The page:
Everybody is born into this world with nothing. Now when you get into the world… it’s a cold cruel world, and unless someone gets the right nurturing from a mother and a father, they are going to go haywire.
At a pace that is difficult to keep up with, The Chief talks to me about medicine, his spiritual reference for prayers, his outlook toward his fellow human beings, of his years living on Venice beach, the importance of parenting, the environment, and his wish for a more loving world.
“There was a lot of anger, a lot of hate, a lot of drugs… sex, drugs and rock and roll on this beach ten years ago. It was a horrible place to visit. I was born and bred and raised out here… and I didn’t want to be here… and this is my home.
“I was here in the sixties—the civil rights movement, the peace movement, all the movements. I was very pro-active. Not pro-politician, not pro-religion, but pro-active because I felt that we are born into the world with nothing… right? Everybody is born into this world with nothing. Now when you get into the world… it’s a cold cruel world, and unless someone gets the right nurturing from a mother and a father, they are going to go haywire.
“We need to teach people what is going on in the world. The truth; not the innuendos that we are all doing great… America is the big number one, the Big Brother of all… we help everybody in the world… that’s why we are in trouble. At this point, nobody really cares.
“When I last heard we all have freedom of speech… I’ve practiced that. So nobody has the right to tell me to shut up—from here to DC—if you’re making a point. Now I could be screaming, or ranting, or raving, that is medoing it to me… throwing it in the air. But if I welcome you, with love and peace… bingo! See what I’m saying?”
And here is what the Chief is saying, “We are all born, everybody, into this world with nothing… and we leave with nothing. I know other people have said that, but you’ve got to realize what I am saying. I put nothing above a human being. NOTHING!I don’t care what it is: a car, a plane, money, anything. I don’t put anything above a human being. Because you (the Chief points to me) are just as scared of a human being, as you (he points to my friend, Buddy), are as sacred of a human being as I (pointing to himself) am as a human being. And nobody has the right to take anybody to where they do not want to go—to kick anybody or to tell anybody what they have to do. You can explain to people what they should do, but you have no right to tell nobody nothing.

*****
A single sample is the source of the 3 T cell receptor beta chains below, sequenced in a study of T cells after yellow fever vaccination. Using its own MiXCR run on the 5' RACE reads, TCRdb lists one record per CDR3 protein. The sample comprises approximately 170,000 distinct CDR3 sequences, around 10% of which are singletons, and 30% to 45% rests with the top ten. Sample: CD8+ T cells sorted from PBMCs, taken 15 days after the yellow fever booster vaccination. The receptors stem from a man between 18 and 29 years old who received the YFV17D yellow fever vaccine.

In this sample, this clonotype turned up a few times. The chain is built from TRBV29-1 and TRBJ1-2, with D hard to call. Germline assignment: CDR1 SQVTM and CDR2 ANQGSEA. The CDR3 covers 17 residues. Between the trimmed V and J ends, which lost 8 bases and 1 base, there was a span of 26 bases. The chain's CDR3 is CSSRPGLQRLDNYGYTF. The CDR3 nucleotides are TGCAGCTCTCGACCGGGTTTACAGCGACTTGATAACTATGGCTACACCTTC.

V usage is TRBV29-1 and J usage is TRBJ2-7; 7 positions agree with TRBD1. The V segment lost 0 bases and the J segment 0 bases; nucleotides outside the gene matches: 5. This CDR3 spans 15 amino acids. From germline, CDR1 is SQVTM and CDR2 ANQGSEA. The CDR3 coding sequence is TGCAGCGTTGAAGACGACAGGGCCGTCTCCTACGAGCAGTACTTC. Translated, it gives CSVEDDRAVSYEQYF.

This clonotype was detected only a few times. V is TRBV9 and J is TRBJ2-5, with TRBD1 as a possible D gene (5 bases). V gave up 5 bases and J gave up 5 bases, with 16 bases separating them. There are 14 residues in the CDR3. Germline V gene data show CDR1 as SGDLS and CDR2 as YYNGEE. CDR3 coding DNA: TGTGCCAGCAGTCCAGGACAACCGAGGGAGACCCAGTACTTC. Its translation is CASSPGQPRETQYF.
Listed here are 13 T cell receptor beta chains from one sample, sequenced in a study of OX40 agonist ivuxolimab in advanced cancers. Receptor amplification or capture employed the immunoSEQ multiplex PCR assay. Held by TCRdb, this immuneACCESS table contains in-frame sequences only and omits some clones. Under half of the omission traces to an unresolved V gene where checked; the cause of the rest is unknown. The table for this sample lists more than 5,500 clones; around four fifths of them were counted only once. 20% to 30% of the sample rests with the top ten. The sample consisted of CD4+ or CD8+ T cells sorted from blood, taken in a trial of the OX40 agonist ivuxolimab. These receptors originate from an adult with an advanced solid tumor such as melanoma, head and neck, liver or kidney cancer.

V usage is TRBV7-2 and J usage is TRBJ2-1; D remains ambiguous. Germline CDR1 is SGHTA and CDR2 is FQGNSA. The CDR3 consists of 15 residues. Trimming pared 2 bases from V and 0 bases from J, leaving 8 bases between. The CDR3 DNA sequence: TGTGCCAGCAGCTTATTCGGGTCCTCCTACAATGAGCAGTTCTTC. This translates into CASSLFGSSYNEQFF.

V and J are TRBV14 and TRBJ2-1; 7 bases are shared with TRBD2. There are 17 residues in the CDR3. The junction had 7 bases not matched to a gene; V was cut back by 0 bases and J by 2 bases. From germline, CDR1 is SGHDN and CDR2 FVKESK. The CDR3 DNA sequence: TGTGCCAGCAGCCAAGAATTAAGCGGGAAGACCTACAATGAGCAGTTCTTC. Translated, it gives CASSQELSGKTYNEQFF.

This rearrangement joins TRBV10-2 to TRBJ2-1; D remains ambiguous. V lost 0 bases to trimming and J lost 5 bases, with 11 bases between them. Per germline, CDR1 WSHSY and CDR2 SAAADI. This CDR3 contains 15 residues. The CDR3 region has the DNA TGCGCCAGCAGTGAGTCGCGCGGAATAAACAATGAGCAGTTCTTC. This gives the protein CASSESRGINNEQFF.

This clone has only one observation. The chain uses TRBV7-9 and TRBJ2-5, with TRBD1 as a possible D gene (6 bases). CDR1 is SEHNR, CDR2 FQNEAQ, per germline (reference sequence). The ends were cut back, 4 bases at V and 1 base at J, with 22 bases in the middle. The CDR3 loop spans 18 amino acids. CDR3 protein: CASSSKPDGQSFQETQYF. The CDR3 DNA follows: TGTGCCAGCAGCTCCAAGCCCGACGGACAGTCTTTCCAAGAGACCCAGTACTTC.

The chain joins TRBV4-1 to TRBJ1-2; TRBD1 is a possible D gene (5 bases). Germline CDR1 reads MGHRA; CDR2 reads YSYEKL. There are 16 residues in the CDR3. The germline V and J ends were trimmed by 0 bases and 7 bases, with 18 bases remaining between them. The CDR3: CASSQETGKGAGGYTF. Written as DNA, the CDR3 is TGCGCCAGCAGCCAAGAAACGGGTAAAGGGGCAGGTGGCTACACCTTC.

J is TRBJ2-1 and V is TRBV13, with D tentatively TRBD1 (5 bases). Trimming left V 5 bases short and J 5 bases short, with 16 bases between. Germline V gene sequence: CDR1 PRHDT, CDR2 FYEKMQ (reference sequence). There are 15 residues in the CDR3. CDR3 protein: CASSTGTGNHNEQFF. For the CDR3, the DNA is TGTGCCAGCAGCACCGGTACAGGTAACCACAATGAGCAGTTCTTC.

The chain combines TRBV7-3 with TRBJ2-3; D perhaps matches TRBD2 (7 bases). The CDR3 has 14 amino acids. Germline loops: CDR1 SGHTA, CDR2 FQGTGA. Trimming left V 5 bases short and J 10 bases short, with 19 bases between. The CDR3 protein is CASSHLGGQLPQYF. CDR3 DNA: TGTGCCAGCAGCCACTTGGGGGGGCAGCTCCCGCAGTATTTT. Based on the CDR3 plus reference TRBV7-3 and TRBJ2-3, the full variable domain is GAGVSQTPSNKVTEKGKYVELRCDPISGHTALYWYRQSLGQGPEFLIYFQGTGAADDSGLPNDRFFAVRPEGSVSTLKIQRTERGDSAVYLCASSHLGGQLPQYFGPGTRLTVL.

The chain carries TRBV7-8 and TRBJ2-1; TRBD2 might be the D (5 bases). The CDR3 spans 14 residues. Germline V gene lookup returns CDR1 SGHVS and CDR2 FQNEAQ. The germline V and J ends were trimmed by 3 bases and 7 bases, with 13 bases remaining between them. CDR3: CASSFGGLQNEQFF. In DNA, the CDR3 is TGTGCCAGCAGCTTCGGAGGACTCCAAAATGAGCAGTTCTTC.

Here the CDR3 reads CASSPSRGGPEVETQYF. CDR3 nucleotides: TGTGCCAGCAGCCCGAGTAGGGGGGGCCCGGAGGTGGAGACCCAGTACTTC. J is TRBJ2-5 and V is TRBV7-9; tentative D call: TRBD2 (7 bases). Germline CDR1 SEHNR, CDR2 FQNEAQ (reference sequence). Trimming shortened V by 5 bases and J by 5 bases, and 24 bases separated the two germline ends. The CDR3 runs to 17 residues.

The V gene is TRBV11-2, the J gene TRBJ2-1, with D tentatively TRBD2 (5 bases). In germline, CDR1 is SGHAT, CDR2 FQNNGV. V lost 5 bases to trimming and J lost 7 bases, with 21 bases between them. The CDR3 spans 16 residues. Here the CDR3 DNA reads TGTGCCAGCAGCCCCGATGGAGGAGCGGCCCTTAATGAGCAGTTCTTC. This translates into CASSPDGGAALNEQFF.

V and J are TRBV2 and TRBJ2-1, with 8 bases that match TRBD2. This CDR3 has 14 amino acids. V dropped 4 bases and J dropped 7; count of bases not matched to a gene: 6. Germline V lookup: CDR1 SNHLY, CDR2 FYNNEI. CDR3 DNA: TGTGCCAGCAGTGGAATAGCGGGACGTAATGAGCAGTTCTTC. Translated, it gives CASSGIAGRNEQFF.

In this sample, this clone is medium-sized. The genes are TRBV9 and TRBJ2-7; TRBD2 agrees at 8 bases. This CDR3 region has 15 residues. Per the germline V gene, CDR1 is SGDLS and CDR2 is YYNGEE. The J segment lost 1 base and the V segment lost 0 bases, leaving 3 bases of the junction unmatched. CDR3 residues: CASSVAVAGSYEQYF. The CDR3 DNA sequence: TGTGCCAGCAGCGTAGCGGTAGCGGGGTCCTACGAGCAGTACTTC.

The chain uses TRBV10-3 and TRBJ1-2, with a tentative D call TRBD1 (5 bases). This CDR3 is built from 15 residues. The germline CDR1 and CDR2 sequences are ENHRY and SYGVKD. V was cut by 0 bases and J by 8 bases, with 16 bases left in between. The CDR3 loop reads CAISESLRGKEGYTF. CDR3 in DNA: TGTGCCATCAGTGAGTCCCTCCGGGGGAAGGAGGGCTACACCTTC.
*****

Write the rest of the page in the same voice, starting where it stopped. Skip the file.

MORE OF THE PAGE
“I’m in love. I love everything walking above the Earth on two legs. I don’t care what race they are… color… creed…”
“So I make everything as equal. The biggest joke out there is that I am sort of like the town friar… the town messenger. And I come out and say, ‘Happy belly button day! Does everybody have their belly buttons on!’ Well of course, if you are walking on two legs, everybody as a belly button, all belly buttons being equal. Now, from the new little belly buttons in their strollers all the way up to the old haggidy man walking down the street, we are born into the world with nothing, and we take nothing with us when we leave. What messes us up is this right here,” the Chief point to his head. “It always wants to explore.”
I interrupt, “So with that brain, and looking towards the future, what do you see, or where should we head?”
The Chief resumes his pace, “I see it like this… if we continue to derogate our planet, cutting down our rain forests, and creating more nuclear waste, we are going to have big problems.
“And we have to eliminate to hate, and replace it with love.”
“Do you think we can have a loving future?” I ask.
“I’m in love. I love everything walking above the Earth on two legs. I don’t care what race they are… color… creed. I don’t care what religion they are. I don’t care if they have warts on their nose. They deserve to breathe the air, just as everybody else does. Nobody asked nobody to show up, and now that we are here we have to hold firm to the sacredness of life, of other humans, and then realize that we are OK.”
Funny how timing works out. We end our interview and as we do, and in proof of The Chief’s integrity, a witness to his works surprisingly joins us when up walks a stranger and smilingly says to The Chief, “Happy belly button day!”
I’ll never look at anyone’s navel the same again! Chief, thanks for your inspiration!